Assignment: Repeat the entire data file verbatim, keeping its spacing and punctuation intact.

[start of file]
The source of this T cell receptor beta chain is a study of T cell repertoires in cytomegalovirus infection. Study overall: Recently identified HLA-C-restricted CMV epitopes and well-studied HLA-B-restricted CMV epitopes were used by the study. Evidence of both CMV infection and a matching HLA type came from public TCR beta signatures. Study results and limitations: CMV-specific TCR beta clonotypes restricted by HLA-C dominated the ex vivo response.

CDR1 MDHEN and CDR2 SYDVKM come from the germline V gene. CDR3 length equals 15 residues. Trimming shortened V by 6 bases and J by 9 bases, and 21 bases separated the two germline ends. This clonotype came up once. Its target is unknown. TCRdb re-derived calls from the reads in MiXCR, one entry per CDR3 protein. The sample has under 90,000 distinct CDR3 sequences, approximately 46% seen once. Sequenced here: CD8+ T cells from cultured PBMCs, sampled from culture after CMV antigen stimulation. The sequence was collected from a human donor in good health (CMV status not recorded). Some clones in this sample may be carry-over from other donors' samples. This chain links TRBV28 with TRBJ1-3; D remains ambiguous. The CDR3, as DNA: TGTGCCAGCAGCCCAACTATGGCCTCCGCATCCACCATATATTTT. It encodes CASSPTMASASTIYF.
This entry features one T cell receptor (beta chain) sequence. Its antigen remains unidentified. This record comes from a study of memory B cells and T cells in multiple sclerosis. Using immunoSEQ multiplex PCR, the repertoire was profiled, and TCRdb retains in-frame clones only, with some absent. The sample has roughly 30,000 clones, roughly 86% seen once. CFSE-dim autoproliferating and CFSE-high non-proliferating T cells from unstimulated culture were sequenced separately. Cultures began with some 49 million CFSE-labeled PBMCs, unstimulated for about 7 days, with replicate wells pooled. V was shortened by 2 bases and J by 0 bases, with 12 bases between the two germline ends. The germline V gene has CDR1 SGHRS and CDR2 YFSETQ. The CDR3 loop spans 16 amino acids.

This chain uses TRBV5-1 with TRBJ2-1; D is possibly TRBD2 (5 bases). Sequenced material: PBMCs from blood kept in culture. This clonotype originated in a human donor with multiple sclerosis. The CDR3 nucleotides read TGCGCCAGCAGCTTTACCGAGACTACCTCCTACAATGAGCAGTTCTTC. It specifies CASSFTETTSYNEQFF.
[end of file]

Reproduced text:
The source of this T cell receptor beta chain is a study of T cell repertoires in cytomegalovirus infection. Study overall: Recently identified HLA-C-restricted CMV epitopes and well-studied HLA-B-restricted CMV epitopes were used by the study. Evidence of both CMV infection and a matching HLA type came from public TCR beta signatures. Study results and limitations: CMV-specific TCR beta clonotypes restricted by HLA-C dominated the ex vivo response.

CDR1 MDHEN and CDR2 SYDVKM come from the germline V gene. CDR3 length equals 15 residues. Trimming shortened V by 6 bases and J by 9 bases, and 21 bases separated the two germline ends. This clonotype came up once. Its target is unknown. TCRdb re-derived calls from the reads in MiXCR, one entry per CDR3 protein. The sample has under 90,000 distinct CDR3 sequences, approximately 46% seen once. Sequenced here: CD8+ T cells from cultured PBMCs, sampled from culture after CMV antigen stimulation. The sequence was collected from a human donor in good health (CMV status not recorded). Some clones in this sample may be carry-over from other donors' samples. This chain links TRBV28 with TRBJ1-3; D remains ambiguous. The CDR3, as DNA: TGTGCCAGCAGCCCAACTATGGCCTCCGCATCCACCATATATTTT. It encodes CASSPTMASASTIYF.
This entry features one T cell receptor (beta chain) sequence. Its antigen remains unidentified. This record comes from a study of memory B cells and T cells in multiple sclerosis. Using immunoSEQ multiplex PCR, the repertoire was profiled, and TCRdb retains in-frame clones only, with some absent. The sample has roughly 30,000 clones, roughly 86% seen once. CFSE-dim autoproliferating and CFSE-high non-proliferating T cells from unstimulated culture were sequenced separately. Cultures began with some 49 million CFSE-labeled PBMCs, unstimulated for about 7 days, with replicate wells pooled. V was shortened by 2 bases and J by 0 bases, with 12 bases between the two germline ends. The germline V gene has CDR1 SGHRS and CDR2 YFSETQ. The CDR3 loop spans 16 amino acids.

This chain uses TRBV5-1 with TRBJ2-1; D is possibly TRBD2 (5 bases). Sequenced material: PBMCs from blood kept in culture. This clonotype originated in a human donor with multiple sclerosis. The CDR3 nucleotides read TGCGCCAGCAGCTTTACCGAGACTACCTCCTACAATGAGCAGTTCTTC. It specifies CASSFTETTSYNEQFF.